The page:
Primary pastimes

shiny new ballet shoes

Hannah did her first ballet exam today. In fact it was her first ever exam.

She was excited and a little hysterical while leaping about with her friends before going in. I insisted on half an hour without handstands so her hair had a fair chance of remaining stuck in the precarious bun I’d achieved with copious squirts of hairspray, a hairnet and a packet of grips.

When I asked her afterwards how it had been, she said,

“It was scary, I had flutterbies.”

“And did you enjoy it, or are you glad it’s over?”

“A bit of both,” she said. So it wasn’t too bad then.

We didn’t talk about it, or indeed practice it, much beforehand, as I didn’t want to her to worry, but she must have thought about it, as when she got up this morning she said,

“I wish my exam was over.”

So now she’s in Grade 1, assuming she passes, and her teacher never puts children in for their exams unless she’s sure they are going to pass. Just like the rest of us, she has her stats to consider.

Hannah is proud that she’s done an exam, “without anybody watching”.

I’m hoping she loses interest before she hits her teens, when too much ballet can leave a legacy of body dismorphia that’s hard to shake. And it’s pretty obvious that she’s not going to develop naturally into a lettuce-liking, tissue-munching, chain-smoking, pencil-thin ballerina.

I think, in honour of Wimbledon, we’ll go for tennis instead.
There’s more money in it, you need a bit of meat and muscle to play well, and you can enjoy a game or two well into your eighties.

All we need to do now is morph into tennis-parents.
We own a racket each and we like to win, but that’s about as far as it goes.

About Beta Mum

Here you can find the ramblings of a trapeze artist turned journalist who ran away from the circus to join the BBC. Cathy "mine's a Kir Royale" Keir then spent thirteen years working in Jersey, Guernsey and Devon, before downgrading to what you see before you. She has contributed articles to The Guardian, The Stage and Television Today, Junior Magazine and both the BBC and Bad Mothers Club websites. She has two children who think women can’t be prime ministers. She blames herself.
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7 Responses to Primary pastimes

  1. Iota says:

    You own a racket. I bet you don’t own ballet shoes. I predict that tennis has a fighting chance.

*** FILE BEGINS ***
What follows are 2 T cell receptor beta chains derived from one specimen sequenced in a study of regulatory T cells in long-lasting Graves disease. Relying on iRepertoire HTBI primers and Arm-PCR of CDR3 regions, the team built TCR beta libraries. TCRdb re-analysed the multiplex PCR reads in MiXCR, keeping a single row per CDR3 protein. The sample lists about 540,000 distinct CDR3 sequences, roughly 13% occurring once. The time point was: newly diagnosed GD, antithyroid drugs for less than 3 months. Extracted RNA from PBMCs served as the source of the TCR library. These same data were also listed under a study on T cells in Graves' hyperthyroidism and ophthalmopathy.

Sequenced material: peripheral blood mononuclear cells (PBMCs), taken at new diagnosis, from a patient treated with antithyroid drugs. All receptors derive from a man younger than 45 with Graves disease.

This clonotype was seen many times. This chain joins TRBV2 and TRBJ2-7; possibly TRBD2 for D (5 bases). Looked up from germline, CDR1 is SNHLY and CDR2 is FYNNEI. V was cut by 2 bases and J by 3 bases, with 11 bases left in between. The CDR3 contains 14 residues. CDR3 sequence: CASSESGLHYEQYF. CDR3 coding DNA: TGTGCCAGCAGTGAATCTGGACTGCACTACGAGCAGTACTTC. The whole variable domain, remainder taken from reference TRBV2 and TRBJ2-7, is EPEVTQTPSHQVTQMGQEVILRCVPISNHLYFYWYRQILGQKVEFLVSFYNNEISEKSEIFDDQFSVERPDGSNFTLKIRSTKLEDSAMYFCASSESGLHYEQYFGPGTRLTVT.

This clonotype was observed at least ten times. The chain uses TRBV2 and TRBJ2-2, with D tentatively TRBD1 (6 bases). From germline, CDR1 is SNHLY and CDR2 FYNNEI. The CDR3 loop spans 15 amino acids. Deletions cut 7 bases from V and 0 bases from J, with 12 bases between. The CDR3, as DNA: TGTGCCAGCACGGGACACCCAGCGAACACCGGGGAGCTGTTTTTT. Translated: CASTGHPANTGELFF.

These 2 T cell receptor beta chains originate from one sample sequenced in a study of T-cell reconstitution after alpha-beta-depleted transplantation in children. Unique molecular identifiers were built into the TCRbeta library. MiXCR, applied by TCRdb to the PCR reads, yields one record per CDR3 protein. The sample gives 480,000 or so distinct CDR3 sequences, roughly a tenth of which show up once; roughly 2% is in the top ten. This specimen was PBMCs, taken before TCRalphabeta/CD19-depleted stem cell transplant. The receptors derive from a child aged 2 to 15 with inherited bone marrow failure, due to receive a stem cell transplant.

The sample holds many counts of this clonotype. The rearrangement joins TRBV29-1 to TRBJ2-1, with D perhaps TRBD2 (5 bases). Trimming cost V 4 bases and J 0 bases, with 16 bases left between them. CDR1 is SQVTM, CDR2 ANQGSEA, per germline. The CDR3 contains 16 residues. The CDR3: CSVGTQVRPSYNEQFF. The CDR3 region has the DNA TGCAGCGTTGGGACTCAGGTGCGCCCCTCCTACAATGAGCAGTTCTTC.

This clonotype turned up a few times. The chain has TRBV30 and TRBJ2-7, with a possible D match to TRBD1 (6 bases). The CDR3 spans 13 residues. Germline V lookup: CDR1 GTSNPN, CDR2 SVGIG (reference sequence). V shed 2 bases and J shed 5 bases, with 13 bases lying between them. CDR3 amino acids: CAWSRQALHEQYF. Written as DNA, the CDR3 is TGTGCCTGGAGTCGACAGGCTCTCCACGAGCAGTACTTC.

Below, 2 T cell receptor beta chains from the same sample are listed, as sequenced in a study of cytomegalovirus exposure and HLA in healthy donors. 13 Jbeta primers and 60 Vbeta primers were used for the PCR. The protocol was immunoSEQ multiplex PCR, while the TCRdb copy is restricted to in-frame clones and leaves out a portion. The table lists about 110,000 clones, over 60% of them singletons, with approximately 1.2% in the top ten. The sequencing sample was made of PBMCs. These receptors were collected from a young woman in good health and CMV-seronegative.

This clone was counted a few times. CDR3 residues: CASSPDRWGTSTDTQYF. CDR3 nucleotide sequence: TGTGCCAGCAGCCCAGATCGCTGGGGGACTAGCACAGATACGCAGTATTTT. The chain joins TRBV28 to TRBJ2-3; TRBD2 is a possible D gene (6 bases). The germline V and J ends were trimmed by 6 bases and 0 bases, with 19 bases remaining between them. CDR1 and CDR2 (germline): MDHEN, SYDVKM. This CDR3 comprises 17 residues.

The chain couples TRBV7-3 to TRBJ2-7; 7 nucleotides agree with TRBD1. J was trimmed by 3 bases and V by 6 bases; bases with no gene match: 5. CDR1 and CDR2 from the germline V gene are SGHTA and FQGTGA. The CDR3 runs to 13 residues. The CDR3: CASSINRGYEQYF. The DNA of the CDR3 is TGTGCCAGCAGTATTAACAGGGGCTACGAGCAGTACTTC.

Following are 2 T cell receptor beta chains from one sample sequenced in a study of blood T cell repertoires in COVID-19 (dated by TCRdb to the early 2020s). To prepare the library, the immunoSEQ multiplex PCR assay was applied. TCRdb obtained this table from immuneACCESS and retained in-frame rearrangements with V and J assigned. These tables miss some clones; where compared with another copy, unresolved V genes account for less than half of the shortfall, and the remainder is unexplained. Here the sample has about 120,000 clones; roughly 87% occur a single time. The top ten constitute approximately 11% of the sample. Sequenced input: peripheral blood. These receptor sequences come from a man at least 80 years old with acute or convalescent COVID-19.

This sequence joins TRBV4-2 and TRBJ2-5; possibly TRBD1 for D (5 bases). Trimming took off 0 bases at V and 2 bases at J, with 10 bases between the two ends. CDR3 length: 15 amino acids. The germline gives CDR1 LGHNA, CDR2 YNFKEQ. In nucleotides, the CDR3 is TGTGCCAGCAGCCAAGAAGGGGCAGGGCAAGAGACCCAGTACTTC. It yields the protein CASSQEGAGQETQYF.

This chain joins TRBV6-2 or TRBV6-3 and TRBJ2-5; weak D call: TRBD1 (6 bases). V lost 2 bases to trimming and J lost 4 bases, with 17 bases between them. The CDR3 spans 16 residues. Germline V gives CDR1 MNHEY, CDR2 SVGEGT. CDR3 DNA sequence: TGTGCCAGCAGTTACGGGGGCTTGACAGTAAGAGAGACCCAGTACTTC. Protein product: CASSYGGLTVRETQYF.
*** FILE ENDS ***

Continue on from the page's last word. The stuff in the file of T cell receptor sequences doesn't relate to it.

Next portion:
2. Sharon Pavey says:

    My daughter Natahsa also does dance classes, but no longer ballet which is a relief as she was never the slimmest girl in her class at age 3 and even then you could pick out the prima donna’s, with perfectly pinned up hair, delicate poise and the latest accessories etc! I’ve also been toying with picking up a kid’s racket (or bat as she called it when we were watching Wimbledon the other day!) for her. Darcy Bussell I think not but I could see her sharing my admiration for Serena – especially fighting through that match the other day, injured and all. Go tennis! Have you heard about the campaign to make all UK municipal courts free? I think it’s http://www.tennisforfree.com

  3. Beta Mum says:

    Iota – actually I do own ballet shoes as well as a racket! I go to adult ballet classes when I can. I still love it, but I think tennis is a better sport for lifelong health.

    Sharon – welcome. I’ll take a look at the tennis site. I know 2 of the municipal courts around here are free, and one is even well maintained; not always the case with free facilities.

  4. Well done, Hannah. And you too, Beta Mum! I did ballet for a while as a kid, it helped me with my posture, though I still cringe at memory of messing up one part of a dance in front of all the parents, while dressed as a little Dutch girl.

  5. Omega Mummy says:

    So did you do ballet? And is it the eating business that makes it such a problem or the focus on your body the entire time?

  6. Beta Mum says:

    MatL – my mum remembers one dress rehearsal at which I refused to do my dance because there were people watching. I was OK once it got to the stage though, as I couldn’t see them!

    Omega – I did ballet and lots of it, despite it being obvious from age 13 or so that skinniness was not to be one of my natural qualities. I think it’s all the mirrors, the knowledge that a specific body shape is needed to be a ballet dancer, combined with the general insecurities of being a teenager.
    I did love to dance though, and still do.

  7. Polly Jane says:

    Well done Hannah! My daughter is about to graduate next week; though she is considerably older and it’s not from ballet! My own graduation doesn’t feel like very long ago myself. Time does fly!
    I too love to dance, but let’s say I prefer to ‘freestyle’ more than anything.

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